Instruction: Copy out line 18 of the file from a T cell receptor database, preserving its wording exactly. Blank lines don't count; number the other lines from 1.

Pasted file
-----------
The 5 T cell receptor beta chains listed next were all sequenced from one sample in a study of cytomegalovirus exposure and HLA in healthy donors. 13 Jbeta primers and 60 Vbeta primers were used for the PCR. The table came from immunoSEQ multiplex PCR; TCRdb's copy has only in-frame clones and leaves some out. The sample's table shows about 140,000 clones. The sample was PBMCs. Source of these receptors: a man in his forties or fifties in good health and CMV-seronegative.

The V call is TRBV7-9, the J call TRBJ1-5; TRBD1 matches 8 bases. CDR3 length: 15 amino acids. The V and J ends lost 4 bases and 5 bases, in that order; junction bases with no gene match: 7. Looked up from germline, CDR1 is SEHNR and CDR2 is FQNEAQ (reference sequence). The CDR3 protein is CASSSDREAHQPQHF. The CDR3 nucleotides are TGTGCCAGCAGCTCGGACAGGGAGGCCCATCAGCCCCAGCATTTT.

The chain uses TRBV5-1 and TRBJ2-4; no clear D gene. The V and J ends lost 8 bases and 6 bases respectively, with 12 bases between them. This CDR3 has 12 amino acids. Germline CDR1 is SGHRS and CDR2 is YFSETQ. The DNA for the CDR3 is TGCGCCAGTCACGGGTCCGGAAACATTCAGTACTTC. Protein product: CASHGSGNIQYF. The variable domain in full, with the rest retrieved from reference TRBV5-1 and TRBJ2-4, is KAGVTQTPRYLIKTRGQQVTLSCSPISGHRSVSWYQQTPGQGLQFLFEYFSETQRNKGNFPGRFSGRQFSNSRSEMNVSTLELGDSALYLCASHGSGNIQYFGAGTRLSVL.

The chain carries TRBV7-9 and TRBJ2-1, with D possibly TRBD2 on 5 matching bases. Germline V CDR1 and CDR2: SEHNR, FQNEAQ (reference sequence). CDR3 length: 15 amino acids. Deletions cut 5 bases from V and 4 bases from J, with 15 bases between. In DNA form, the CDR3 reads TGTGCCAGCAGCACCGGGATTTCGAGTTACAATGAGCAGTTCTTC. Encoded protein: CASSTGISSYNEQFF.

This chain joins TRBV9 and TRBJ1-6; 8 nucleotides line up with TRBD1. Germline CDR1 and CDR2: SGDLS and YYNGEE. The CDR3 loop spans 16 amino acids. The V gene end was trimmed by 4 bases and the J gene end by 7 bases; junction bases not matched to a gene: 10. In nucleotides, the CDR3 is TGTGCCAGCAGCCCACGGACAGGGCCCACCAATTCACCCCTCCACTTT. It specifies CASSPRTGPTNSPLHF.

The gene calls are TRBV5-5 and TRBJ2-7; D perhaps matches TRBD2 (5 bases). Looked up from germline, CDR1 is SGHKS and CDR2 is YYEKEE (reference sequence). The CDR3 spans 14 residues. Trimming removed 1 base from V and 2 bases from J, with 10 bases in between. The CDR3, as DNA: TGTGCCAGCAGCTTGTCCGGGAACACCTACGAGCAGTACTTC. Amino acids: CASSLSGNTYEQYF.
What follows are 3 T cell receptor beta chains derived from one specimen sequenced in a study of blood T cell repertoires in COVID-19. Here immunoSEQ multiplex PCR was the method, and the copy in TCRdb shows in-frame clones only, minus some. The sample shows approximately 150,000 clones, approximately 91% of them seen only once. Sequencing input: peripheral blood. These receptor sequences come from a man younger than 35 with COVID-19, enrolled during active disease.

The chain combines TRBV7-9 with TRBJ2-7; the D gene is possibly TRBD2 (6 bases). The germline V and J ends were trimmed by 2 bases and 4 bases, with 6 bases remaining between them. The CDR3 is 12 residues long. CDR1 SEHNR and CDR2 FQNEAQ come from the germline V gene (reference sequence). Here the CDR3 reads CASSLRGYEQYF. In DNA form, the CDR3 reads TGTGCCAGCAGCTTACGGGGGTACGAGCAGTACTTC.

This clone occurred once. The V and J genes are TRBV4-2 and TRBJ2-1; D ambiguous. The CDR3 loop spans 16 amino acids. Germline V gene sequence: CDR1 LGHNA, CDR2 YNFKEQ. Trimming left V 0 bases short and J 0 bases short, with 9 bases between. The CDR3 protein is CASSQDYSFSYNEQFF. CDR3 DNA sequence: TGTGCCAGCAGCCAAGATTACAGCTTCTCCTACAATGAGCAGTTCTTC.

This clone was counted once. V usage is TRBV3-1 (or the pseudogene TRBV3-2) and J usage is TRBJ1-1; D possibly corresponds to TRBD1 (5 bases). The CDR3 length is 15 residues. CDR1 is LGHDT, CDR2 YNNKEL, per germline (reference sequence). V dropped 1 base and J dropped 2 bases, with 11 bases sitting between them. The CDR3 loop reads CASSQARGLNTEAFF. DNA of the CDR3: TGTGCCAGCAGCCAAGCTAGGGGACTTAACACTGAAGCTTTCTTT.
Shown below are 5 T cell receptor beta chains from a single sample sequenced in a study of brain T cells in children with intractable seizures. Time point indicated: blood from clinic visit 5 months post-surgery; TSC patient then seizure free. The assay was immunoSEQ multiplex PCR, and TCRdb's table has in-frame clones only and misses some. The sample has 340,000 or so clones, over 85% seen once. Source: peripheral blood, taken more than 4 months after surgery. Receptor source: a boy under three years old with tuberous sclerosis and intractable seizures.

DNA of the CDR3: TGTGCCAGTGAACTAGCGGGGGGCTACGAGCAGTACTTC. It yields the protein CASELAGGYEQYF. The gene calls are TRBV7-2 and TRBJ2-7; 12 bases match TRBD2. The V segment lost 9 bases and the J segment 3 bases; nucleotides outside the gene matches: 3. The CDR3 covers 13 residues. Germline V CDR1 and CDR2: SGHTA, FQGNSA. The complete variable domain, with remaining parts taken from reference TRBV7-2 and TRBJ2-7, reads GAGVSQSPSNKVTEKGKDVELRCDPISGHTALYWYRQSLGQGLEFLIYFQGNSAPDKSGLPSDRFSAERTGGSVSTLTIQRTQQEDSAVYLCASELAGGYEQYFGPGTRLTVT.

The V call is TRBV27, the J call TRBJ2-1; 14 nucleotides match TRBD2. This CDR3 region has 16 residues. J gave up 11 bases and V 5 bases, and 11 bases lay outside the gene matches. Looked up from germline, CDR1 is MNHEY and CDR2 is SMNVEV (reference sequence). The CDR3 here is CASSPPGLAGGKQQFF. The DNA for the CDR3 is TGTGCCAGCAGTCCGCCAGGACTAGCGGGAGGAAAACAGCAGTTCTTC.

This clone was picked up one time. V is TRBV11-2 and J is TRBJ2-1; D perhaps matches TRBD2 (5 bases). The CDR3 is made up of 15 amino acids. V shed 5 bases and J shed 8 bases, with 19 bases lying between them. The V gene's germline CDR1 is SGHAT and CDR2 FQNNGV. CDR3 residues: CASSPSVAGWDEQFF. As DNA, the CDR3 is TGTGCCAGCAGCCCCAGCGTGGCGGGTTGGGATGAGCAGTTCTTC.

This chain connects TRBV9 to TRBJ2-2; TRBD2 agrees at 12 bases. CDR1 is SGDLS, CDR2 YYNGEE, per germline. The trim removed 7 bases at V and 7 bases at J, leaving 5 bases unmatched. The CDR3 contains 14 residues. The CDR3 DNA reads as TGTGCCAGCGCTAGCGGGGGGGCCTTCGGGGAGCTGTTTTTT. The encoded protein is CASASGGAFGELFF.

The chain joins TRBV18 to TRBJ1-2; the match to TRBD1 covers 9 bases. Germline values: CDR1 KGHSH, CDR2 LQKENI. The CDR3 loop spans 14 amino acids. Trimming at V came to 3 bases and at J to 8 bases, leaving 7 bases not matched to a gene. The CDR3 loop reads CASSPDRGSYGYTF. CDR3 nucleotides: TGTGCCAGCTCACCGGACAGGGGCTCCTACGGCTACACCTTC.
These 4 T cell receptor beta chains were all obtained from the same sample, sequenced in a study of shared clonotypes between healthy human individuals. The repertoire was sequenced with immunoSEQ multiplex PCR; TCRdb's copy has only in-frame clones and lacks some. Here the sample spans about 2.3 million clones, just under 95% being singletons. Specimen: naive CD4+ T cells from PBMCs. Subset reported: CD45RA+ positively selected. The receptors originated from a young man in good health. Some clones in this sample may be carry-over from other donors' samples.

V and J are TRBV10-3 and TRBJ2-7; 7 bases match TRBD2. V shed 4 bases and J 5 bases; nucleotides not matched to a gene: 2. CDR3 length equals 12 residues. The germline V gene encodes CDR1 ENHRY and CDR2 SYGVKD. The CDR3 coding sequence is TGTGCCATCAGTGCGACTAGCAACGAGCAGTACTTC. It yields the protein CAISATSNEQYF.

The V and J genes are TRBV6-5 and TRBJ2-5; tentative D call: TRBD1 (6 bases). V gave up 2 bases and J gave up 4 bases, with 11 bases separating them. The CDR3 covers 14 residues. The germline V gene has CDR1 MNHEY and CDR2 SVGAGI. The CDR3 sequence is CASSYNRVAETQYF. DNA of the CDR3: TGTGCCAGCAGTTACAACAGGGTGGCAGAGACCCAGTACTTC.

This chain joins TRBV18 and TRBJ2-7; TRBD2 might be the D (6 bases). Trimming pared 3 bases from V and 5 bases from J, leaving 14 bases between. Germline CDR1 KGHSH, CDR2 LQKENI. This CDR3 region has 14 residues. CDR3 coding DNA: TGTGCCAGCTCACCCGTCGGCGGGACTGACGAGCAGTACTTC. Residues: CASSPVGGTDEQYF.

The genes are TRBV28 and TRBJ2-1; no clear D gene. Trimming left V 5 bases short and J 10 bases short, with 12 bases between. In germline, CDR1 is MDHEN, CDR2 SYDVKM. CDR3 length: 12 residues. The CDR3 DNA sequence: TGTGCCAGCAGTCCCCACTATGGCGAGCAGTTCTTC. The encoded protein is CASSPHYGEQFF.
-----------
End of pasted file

V and J are TRBV10-3 and TRBJ2-7; 7 bases match TRBD2. V shed 4 bases and J 5 bases; nucleotides not matched to a gene: 2. CDR3 length equals 12 residues. The germline V gene encodes CDR1 ENHRY and CDR2 SYGVKD. The CDR3 coding sequence is TGTGCCATCAGTGCGACTAGCAACGAGCAGTACTTC. It yields the protein CAISATSNEQYF.